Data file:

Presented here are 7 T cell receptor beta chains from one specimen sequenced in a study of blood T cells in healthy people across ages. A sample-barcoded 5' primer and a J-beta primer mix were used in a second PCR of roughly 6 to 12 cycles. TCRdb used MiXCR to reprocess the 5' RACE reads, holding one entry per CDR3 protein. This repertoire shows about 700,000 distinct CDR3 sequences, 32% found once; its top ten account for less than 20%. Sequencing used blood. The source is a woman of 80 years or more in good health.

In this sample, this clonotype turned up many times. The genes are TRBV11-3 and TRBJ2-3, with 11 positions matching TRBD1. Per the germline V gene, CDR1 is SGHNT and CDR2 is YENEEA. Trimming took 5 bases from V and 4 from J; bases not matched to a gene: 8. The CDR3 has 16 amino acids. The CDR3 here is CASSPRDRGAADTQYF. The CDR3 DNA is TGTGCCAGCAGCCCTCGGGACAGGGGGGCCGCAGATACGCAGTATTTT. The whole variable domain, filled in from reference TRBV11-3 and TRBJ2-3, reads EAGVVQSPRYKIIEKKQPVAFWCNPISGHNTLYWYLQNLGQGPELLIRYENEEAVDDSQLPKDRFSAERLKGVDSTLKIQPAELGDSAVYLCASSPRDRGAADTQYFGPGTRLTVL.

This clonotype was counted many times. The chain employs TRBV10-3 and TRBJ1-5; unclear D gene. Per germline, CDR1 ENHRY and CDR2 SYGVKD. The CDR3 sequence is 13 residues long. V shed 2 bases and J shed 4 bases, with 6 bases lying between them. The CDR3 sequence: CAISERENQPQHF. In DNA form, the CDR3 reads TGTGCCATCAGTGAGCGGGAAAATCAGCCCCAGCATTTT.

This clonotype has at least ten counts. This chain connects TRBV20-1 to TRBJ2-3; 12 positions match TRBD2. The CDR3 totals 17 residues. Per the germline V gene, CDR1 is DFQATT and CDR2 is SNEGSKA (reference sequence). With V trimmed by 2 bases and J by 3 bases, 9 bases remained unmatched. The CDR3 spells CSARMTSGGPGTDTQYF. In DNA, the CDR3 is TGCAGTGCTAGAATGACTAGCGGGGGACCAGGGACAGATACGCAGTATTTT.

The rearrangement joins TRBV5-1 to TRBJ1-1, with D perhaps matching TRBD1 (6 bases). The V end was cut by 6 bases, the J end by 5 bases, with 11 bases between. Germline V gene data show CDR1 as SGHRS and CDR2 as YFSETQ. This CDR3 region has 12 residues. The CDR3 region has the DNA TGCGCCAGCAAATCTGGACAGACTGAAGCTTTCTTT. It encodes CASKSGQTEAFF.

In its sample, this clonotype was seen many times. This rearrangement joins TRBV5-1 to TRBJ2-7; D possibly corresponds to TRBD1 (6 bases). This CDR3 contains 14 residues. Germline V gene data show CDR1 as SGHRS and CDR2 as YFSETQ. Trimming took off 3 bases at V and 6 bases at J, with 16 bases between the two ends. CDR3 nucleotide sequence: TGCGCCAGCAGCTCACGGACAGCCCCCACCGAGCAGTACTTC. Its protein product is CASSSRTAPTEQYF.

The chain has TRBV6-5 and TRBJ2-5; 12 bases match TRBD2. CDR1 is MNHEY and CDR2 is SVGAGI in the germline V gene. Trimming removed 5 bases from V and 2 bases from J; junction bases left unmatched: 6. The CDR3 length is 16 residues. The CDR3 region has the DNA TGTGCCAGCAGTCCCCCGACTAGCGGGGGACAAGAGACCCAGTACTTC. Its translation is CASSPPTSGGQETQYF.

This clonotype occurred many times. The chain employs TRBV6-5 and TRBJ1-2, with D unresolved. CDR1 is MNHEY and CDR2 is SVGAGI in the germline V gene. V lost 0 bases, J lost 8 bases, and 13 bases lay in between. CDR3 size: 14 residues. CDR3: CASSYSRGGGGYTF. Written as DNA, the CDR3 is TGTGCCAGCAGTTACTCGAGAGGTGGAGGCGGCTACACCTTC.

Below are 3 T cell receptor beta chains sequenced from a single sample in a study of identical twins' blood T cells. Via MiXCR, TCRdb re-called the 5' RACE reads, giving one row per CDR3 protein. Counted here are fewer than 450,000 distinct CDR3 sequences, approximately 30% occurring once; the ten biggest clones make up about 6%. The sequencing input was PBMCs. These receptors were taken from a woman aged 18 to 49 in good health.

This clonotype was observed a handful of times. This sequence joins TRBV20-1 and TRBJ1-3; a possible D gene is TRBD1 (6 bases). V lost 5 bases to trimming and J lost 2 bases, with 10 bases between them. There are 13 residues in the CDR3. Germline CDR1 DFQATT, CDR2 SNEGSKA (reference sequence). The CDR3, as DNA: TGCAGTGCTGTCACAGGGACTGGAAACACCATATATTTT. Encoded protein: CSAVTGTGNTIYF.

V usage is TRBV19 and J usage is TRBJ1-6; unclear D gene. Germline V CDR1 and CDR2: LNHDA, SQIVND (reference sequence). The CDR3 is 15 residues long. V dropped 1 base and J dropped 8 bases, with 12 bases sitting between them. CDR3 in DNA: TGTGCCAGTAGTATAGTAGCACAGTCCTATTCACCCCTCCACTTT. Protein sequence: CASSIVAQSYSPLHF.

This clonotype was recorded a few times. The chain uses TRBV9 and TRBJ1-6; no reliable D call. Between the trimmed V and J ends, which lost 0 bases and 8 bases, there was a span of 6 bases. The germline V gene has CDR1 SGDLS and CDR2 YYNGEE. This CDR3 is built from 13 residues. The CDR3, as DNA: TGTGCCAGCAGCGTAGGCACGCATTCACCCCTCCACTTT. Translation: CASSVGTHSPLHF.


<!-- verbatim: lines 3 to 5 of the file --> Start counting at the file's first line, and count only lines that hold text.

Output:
This clonotype was counted many times. The chain employs TRBV10-3 and TRBJ1-5; unclear D gene. Per germline, CDR1 ENHRY and CDR2 SYGVKD. The CDR3 sequence is 13 residues long. V shed 2 bases and J shed 4 bases, with 6 bases lying between them. The CDR3 sequence: CAISERENQPQHF. In DNA form, the CDR3 reads TGTGCCATCAGTGAGCGGGAAAATCAGCCCCAGCATTTT.

This clonotype has at least ten counts. This chain connects TRBV20-1 to TRBJ2-3; 12 positions match TRBD2. The CDR3 totals 17 residues. Per the germline V gene, CDR1 is DFQATT and CDR2 is SNEGSKA (reference sequence). With V trimmed by 2 bases and J by 3 bases, 9 bases remained unmatched. The CDR3 spells CSARMTSGGPGTDTQYF. In DNA, the CDR3 is TGCAGTGCTAGAATGACTAGCGGGGGACCAGGGACAGATACGCAGTATTTT.

The rearrangement joins TRBV5-1 to TRBJ1-1, with D perhaps matching TRBD1 (6 bases). The V end was cut by 6 bases, the J end by 5 bases, with 11 bases between. Germline V gene data show CDR1 as SGHRS and CDR2 as YFSETQ. This CDR3 region has 12 residues. The CDR3 region has the DNA TGCGCCAGCAAATCTGGACAGACTGAAGCTTTCTTT. It encodes CASKSGQTEAFF.